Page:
The man reminded her of an elegant and yet, ferocious feline cut loose out in the wild, absorbed in the mission of checking out its personal hunting grounds.

Leah focused on him until he disappeared behind the line of decorative trees. She hadn’t watched him with the eyes of a woman and yet, to her distress, she had to admit that, unwillingly, the woman inside her had peeked.

That thought formed a line between her eyebrows, and that line deepened when the woman realized that she hadn’t felt anything from the unknown man. She’d experienced some tension and the peripheral edges of worry, but nothing else.

Now, Leah worried. That had happened to her only once in the past, when she had been confronted with a psychopath during her first years in the police force.

She had been puzzled at the time, as well, but then her mother showed her that the explanation was at hand. It was perfectly normal not to sense a thing from a psychopath. They don’t experience any kind of emotions, and therefore there are no vibes for Leah to catch.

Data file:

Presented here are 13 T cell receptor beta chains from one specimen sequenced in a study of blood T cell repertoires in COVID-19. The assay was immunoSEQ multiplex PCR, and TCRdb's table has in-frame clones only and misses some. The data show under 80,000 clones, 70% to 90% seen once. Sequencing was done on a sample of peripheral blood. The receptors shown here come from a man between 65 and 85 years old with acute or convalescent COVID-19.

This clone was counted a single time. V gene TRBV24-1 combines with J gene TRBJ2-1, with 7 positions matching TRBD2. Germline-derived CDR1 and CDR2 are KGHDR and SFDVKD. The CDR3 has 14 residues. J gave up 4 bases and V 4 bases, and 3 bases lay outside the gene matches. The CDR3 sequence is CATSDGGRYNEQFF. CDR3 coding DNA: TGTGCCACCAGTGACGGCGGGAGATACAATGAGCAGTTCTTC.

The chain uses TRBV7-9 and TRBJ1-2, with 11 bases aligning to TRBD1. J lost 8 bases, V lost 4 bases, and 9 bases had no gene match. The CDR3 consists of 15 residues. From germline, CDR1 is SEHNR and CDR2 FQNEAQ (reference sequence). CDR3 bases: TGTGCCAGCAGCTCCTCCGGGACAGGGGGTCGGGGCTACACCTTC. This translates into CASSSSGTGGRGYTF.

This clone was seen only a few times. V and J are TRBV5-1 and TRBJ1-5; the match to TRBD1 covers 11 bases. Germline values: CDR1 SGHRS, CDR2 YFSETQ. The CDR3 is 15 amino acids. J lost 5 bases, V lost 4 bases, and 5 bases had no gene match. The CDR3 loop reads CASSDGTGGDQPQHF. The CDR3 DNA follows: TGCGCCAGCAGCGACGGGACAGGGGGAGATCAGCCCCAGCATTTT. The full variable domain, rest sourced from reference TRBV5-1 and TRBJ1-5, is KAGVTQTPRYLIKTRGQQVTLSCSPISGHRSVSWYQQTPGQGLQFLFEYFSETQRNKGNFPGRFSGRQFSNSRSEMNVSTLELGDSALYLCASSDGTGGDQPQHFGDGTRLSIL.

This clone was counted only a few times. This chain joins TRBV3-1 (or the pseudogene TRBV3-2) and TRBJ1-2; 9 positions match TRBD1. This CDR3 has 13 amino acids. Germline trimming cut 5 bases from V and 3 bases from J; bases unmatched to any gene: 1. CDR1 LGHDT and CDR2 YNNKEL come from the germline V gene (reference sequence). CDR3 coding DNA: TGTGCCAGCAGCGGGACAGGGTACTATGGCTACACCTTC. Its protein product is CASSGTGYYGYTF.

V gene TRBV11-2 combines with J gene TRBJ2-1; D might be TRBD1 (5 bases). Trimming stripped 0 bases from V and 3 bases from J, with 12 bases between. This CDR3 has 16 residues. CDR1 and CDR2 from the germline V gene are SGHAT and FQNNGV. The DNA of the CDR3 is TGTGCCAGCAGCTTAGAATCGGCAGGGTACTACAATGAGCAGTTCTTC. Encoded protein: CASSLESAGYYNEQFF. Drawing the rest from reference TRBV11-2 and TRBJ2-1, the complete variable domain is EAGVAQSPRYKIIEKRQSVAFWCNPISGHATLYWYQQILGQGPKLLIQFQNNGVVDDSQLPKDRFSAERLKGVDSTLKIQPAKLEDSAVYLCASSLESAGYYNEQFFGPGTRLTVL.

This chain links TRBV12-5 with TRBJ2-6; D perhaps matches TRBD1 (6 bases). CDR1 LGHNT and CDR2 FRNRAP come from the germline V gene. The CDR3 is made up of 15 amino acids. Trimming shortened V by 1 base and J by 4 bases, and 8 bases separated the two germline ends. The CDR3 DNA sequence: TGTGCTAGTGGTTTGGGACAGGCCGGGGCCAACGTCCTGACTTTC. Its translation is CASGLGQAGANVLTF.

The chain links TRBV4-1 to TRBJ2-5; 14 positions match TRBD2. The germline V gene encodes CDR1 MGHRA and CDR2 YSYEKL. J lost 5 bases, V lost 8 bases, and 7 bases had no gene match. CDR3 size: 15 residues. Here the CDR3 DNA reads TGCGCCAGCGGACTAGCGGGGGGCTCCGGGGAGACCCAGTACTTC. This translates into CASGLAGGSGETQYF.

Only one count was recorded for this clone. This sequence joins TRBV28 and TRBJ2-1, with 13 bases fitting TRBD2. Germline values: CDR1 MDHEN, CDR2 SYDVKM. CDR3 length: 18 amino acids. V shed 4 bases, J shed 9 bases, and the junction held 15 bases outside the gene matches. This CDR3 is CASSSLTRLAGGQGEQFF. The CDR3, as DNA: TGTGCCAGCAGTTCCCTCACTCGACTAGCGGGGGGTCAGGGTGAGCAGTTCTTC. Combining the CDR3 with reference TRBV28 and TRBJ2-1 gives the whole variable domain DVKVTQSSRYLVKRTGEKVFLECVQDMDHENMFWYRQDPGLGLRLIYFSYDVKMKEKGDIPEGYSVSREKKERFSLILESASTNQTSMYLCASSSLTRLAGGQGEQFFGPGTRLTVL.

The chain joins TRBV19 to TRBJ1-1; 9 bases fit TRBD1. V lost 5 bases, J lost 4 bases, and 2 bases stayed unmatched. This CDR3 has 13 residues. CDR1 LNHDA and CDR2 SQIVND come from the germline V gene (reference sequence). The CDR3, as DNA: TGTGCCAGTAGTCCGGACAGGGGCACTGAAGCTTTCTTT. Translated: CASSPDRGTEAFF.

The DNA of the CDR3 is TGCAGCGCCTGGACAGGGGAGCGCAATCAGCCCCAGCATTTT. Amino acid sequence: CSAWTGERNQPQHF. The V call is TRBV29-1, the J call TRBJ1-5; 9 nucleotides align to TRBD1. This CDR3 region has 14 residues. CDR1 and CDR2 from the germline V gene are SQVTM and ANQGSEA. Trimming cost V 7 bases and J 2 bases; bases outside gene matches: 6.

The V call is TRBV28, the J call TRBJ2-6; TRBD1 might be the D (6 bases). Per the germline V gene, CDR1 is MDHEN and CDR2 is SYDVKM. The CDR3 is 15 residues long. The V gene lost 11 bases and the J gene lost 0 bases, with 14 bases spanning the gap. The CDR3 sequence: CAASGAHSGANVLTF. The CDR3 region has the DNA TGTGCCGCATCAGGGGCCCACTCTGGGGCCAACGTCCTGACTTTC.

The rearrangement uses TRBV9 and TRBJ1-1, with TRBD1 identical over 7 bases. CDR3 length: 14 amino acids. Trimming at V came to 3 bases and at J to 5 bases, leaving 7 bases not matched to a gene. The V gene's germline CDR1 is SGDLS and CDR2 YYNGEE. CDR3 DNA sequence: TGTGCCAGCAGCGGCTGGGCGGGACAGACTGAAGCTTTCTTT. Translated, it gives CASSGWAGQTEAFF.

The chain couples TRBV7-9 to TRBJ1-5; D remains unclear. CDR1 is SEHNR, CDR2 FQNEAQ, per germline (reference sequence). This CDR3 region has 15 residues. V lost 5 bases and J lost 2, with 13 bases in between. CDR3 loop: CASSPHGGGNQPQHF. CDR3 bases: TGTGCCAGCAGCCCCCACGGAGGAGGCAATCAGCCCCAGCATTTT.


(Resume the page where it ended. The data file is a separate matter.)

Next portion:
She had made her business to know everything about psychopaths at the time, and nothing she had learned encouraged her when it came to dealing with such people.

That was Leah’s main concern there. Her inability to reach out to that man’s emotions could mean only one thing and that wasn’t very encouraging.

“Shouldn’t we be going, Leah?” Mark asked.

At the same time, his eyes were surveying the garden. He was trying to find out what had upset Leah so much that she’d frowned like that and forgotten about leaving the premises.

Leah glanced at him and barely managed to hide her surprise when she heard his voice. She had been so lost in her thoughts that she had forgotten all about Mark’s presence.

She glanced back in the direction that the man had taken, but of course he had already disappeared. She showed Mark a crooked smile and nodded.

“Yeah, I think we should be going, Mark,” she agreed and then started the car.

Leah followed the alley leading to the other end of the garden, her eyes attentive to the curves in the road. Yet, her mind was still on the man that she hadn’t been able to read and that had swiftly disappeared before she could have a glimpse at his face.